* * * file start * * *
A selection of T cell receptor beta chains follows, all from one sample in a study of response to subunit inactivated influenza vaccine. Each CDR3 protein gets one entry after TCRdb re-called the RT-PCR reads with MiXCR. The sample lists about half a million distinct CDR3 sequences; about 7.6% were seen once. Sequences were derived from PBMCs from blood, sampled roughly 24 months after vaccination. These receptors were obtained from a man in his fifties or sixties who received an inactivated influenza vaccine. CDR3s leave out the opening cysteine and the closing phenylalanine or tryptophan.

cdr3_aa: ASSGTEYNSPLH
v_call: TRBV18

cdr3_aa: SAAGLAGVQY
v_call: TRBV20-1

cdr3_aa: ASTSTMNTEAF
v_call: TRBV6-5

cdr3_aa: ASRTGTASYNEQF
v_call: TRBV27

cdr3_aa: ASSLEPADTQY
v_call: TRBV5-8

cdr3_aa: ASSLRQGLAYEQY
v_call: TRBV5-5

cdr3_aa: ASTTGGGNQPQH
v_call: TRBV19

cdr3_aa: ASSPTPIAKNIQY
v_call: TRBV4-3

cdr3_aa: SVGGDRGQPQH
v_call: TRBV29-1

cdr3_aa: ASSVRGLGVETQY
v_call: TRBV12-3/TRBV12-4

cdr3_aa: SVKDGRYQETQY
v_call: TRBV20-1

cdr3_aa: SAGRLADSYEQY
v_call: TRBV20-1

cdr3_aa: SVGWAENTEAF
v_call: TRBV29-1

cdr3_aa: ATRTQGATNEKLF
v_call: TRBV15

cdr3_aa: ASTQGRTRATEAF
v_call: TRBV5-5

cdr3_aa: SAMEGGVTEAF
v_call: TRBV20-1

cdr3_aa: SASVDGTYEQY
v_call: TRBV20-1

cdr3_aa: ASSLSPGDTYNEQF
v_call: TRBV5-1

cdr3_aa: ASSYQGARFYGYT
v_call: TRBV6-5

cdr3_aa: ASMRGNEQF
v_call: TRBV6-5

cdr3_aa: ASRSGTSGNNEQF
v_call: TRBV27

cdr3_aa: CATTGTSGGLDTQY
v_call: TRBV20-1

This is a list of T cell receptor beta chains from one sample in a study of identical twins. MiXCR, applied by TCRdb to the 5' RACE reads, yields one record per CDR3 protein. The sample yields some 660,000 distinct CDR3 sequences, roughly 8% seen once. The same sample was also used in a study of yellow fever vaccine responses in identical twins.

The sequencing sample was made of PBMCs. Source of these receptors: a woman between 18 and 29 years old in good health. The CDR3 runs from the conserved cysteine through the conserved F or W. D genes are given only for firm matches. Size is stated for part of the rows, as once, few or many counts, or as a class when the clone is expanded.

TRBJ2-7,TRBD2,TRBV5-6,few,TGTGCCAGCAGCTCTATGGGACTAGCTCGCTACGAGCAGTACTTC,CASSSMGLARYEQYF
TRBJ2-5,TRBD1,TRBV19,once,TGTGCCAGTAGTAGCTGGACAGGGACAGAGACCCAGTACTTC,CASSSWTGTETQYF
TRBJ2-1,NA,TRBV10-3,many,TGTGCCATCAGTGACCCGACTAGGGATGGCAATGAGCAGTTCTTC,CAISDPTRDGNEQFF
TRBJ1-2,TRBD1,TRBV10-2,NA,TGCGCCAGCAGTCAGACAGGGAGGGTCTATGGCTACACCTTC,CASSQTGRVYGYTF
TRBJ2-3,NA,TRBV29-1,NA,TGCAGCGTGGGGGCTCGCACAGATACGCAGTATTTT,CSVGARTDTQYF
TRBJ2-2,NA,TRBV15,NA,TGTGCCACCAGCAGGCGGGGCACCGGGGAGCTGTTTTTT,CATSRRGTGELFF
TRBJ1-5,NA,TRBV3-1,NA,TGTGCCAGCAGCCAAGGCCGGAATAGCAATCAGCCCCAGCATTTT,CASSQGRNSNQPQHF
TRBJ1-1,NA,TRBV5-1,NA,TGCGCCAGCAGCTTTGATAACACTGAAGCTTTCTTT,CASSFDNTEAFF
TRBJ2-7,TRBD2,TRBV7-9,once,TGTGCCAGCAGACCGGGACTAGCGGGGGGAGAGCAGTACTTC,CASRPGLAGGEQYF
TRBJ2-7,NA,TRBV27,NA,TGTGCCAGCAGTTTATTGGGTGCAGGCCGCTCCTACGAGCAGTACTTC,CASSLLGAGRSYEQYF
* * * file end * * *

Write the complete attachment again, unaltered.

A selection of T cell receptor beta chains follows, all from one sample in a study of response to subunit inactivated influenza vaccine. Each CDR3 protein gets one entry after TCRdb re-called the RT-PCR reads with MiXCR. The sample lists about half a million distinct CDR3 sequences; about 7.6% were seen once. Sequences were derived from PBMCs from blood, sampled roughly 24 months after vaccination. These receptors were obtained from a man in his fifties or sixties who received an inactivated influenza vaccine. CDR3s leave out the opening cysteine and the closing phenylalanine or tryptophan.

cdr3_aa: ASSGTEYNSPLH
v_call: TRBV18

cdr3_aa: SAAGLAGVQY
v_call: TRBV20-1

cdr3_aa: ASTSTMNTEAF
v_call: TRBV6-5

cdr3_aa: ASRTGTASYNEQF
v_call: TRBV27

cdr3_aa: ASSLEPADTQY
v_call: TRBV5-8

cdr3_aa: ASSLRQGLAYEQY
v_call: TRBV5-5

cdr3_aa: ASTTGGGNQPQH
v_call: TRBV19

cdr3_aa: ASSPTPIAKNIQY
v_call: TRBV4-3

cdr3_aa: SVGGDRGQPQH
v_call: TRBV29-1

cdr3_aa: ASSVRGLGVETQY
v_call: TRBV12-3/TRBV12-4

cdr3_aa: SVKDGRYQETQY
v_call: TRBV20-1

cdr3_aa: SAGRLADSYEQY
v_call: TRBV20-1

cdr3_aa: SVGWAENTEAF
v_call: TRBV29-1

cdr3_aa: ATRTQGATNEKLF
v_call: TRBV15

cdr3_aa: ASTQGRTRATEAF
v_call: TRBV5-5

cdr3_aa: SAMEGGVTEAF
v_call: TRBV20-1

cdr3_aa: SASVDGTYEQY
v_call: TRBV20-1

cdr3_aa: ASSLSPGDTYNEQF
v_call: TRBV5-1

cdr3_aa: ASSYQGARFYGYT
v_call: TRBV6-5

cdr3_aa: ASMRGNEQF
v_call: TRBV6-5

cdr3_aa: ASRSGTSGNNEQF
v_call: TRBV27

cdr3_aa: CATTGTSGGLDTQY
v_call: TRBV20-1

This is a list of T cell receptor beta chains from one sample in a study of identical twins. MiXCR, applied by TCRdb to the 5' RACE reads, yields one record per CDR3 protein. The sample yields some 660,000 distinct CDR3 sequences, roughly 8% seen once. The same sample was also used in a study of yellow fever vaccine responses in identical twins.

The sequencing sample was made of PBMCs. Source of these receptors: a woman between 18 and 29 years old in good health. The CDR3 runs from the conserved cysteine through the conserved F or W. D genes are given only for firm matches. Size is stated for part of the rows, as once, few or many counts, or as a class when the clone is expanded.

TRBJ2-7,TRBD2,TRBV5-6,few,TGTGCCAGCAGCTCTATGGGACTAGCTCGCTACGAGCAGTACTTC,CASSSMGLARYEQYF
TRBJ2-5,TRBD1,TRBV19,once,TGTGCCAGTAGTAGCTGGACAGGGACAGAGACCCAGTACTTC,CASSSWTGTETQYF
TRBJ2-1,NA,TRBV10-3,many,TGTGCCATCAGTGACCCGACTAGGGATGGCAATGAGCAGTTCTTC,CAISDPTRDGNEQFF
TRBJ1-2,TRBD1,TRBV10-2,NA,TGCGCCAGCAGTCAGACAGGGAGGGTCTATGGCTACACCTTC,CASSQTGRVYGYTF
TRBJ2-3,NA,TRBV29-1,NA,TGCAGCGTGGGGGCTCGCACAGATACGCAGTATTTT,CSVGARTDTQYF
TRBJ2-2,NA,TRBV15,NA,TGTGCCACCAGCAGGCGGGGCACCGGGGAGCTGTTTTTT,CATSRRGTGELFF
TRBJ1-5,NA,TRBV3-1,NA,TGTGCCAGCAGCCAAGGCCGGAATAGCAATCAGCCCCAGCATTTT,CASSQGRNSNQPQHF
TRBJ1-1,NA,TRBV5-1,NA,TGCGCCAGCAGCTTTGATAACACTGAAGCTTTCTTT,CASSFDNTEAFF
TRBJ2-7,TRBD2,TRBV7-9,once,TGTGCCAGCAGACCGGGACTAGCGGGGGGAGAGCAGTACTTC,CASRPGLAGGEQYF
TRBJ2-7,NA,TRBV27,NA,TGTGCCAGCAGTTTATTGGGTGCAGGCCGCTCCTACGAGCAGTACTTC,CASSLLGAGRSYEQYF